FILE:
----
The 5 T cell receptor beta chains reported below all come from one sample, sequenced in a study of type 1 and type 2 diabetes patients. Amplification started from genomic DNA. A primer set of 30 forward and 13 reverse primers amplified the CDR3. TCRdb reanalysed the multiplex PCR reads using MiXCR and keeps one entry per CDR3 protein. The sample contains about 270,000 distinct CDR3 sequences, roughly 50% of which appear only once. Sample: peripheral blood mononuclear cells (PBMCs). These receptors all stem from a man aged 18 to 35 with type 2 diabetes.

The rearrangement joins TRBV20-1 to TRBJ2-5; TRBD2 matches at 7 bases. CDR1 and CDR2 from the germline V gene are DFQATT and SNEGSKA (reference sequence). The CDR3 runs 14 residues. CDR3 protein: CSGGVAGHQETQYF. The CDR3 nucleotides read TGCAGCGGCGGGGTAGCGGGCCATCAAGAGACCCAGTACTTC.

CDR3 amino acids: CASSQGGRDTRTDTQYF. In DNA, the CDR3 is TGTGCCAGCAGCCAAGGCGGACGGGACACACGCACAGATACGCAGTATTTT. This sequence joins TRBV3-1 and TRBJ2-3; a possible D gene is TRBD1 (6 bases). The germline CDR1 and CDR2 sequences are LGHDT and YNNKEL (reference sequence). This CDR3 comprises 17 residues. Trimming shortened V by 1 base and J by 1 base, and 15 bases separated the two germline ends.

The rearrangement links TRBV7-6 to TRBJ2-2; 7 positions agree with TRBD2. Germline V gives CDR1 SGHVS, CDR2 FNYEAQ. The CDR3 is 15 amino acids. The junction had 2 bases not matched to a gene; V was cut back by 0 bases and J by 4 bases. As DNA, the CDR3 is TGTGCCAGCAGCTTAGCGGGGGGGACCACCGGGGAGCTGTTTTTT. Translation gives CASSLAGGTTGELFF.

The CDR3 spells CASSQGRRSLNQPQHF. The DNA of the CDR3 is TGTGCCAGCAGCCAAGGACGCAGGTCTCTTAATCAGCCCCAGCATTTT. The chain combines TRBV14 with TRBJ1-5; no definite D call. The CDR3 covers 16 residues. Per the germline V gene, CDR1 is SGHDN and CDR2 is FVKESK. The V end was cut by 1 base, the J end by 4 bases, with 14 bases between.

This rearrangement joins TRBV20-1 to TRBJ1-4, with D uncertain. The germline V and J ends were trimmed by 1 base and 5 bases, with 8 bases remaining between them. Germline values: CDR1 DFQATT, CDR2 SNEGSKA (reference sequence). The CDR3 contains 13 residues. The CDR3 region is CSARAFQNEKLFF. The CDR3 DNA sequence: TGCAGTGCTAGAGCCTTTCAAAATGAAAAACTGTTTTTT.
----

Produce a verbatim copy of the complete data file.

The 5 T cell receptor beta chains reported below all come from one sample, sequenced in a study of type 1 and type 2 diabetes patients. Amplification started from genomic DNA. A primer set of 30 forward and 13 reverse primers amplified the CDR3. TCRdb reanalysed the multiplex PCR reads using MiXCR and keeps one entry per CDR3 protein. The sample contains about 270,000 distinct CDR3 sequences, roughly 50% of which appear only once. Sample: peripheral blood mononuclear cells (PBMCs). These receptors all stem from a man aged 18 to 35 with type 2 diabetes.

The rearrangement joins TRBV20-1 to TRBJ2-5; TRBD2 matches at 7 bases. CDR1 and CDR2 from the germline V gene are DFQATT and SNEGSKA (reference sequence). The CDR3 runs 14 residues. CDR3 protein: CSGGVAGHQETQYF. The CDR3 nucleotides read TGCAGCGGCGGGGTAGCGGGCCATCAAGAGACCCAGTACTTC.

CDR3 amino acids: CASSQGGRDTRTDTQYF. In DNA, the CDR3 is TGTGCCAGCAGCCAAGGCGGACGGGACACACGCACAGATACGCAGTATTTT. This sequence joins TRBV3-1 and TRBJ2-3; a possible D gene is TRBD1 (6 bases). The germline CDR1 and CDR2 sequences are LGHDT and YNNKEL (reference sequence). This CDR3 comprises 17 residues. Trimming shortened V by 1 base and J by 1 base, and 15 bases separated the two germline ends.

The rearrangement links TRBV7-6 to TRBJ2-2; 7 positions agree with TRBD2. Germline V gives CDR1 SGHVS, CDR2 FNYEAQ. The CDR3 is 15 amino acids. The junction had 2 bases not matched to a gene; V was cut back by 0 bases and J by 4 bases. As DNA, the CDR3 is TGTGCCAGCAGCTTAGCGGGGGGGACCACCGGGGAGCTGTTTTTT. Translation gives CASSLAGGTTGELFF.

The CDR3 spells CASSQGRRSLNQPQHF. The DNA of the CDR3 is TGTGCCAGCAGCCAAGGACGCAGGTCTCTTAATCAGCCCCAGCATTTT. The chain combines TRBV14 with TRBJ1-5; no definite D call. The CDR3 covers 16 residues. Per the germline V gene, CDR1 is SGHDN and CDR2 is FVKESK. The V end was cut by 1 base, the J end by 4 bases, with 14 bases between.

This rearrangement joins TRBV20-1 to TRBJ1-4, with D uncertain. The germline V and J ends were trimmed by 1 base and 5 bases, with 8 bases remaining between them. Germline values: CDR1 DFQATT, CDR2 SNEGSKA (reference sequence). The CDR3 contains 13 residues. The CDR3 region is CSARAFQNEKLFF. The CDR3 DNA sequence: TGCAGTGCTAGAGCCTTTCAAAATGAAAAACTGTTTTTT.